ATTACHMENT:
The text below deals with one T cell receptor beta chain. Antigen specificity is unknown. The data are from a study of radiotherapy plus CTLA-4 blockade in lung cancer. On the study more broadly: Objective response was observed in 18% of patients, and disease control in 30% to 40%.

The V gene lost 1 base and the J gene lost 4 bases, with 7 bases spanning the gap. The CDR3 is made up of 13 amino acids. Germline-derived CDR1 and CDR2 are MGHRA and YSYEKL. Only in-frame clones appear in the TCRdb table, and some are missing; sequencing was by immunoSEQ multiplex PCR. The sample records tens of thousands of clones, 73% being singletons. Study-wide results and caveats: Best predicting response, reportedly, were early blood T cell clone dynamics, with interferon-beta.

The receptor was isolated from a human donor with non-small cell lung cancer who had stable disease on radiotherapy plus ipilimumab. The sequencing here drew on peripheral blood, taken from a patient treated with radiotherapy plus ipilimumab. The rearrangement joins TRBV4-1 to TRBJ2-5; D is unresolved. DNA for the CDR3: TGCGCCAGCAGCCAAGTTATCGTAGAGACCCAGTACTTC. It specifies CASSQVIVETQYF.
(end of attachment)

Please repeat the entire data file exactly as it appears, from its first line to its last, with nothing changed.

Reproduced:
The text below deals with one T cell receptor beta chain. Antigen specificity is unknown. The data are from a study of radiotherapy plus CTLA-4 blockade in lung cancer. On the study more broadly: Objective response was observed in 18% of patients, and disease control in 30% to 40%.

The V gene lost 1 base and the J gene lost 4 bases, with 7 bases spanning the gap. The CDR3 is made up of 13 amino acids. Germline-derived CDR1 and CDR2 are MGHRA and YSYEKL. Only in-frame clones appear in the TCRdb table, and some are missing; sequencing was by immunoSEQ multiplex PCR. The sample records tens of thousands of clones, 73% being singletons. Study-wide results and caveats: Best predicting response, reportedly, were early blood T cell clone dynamics, with interferon-beta.

The receptor was isolated from a human donor with non-small cell lung cancer who had stable disease on radiotherapy plus ipilimumab. The sequencing here drew on peripheral blood, taken from a patient treated with radiotherapy plus ipilimumab. The rearrangement joins TRBV4-1 to TRBJ2-5; D is unresolved. DNA for the CDR3: TGCGCCAGCAGCCAAGTTATCGTAGAGACCCAGTACTTC. It specifies CASSQVIVETQYF.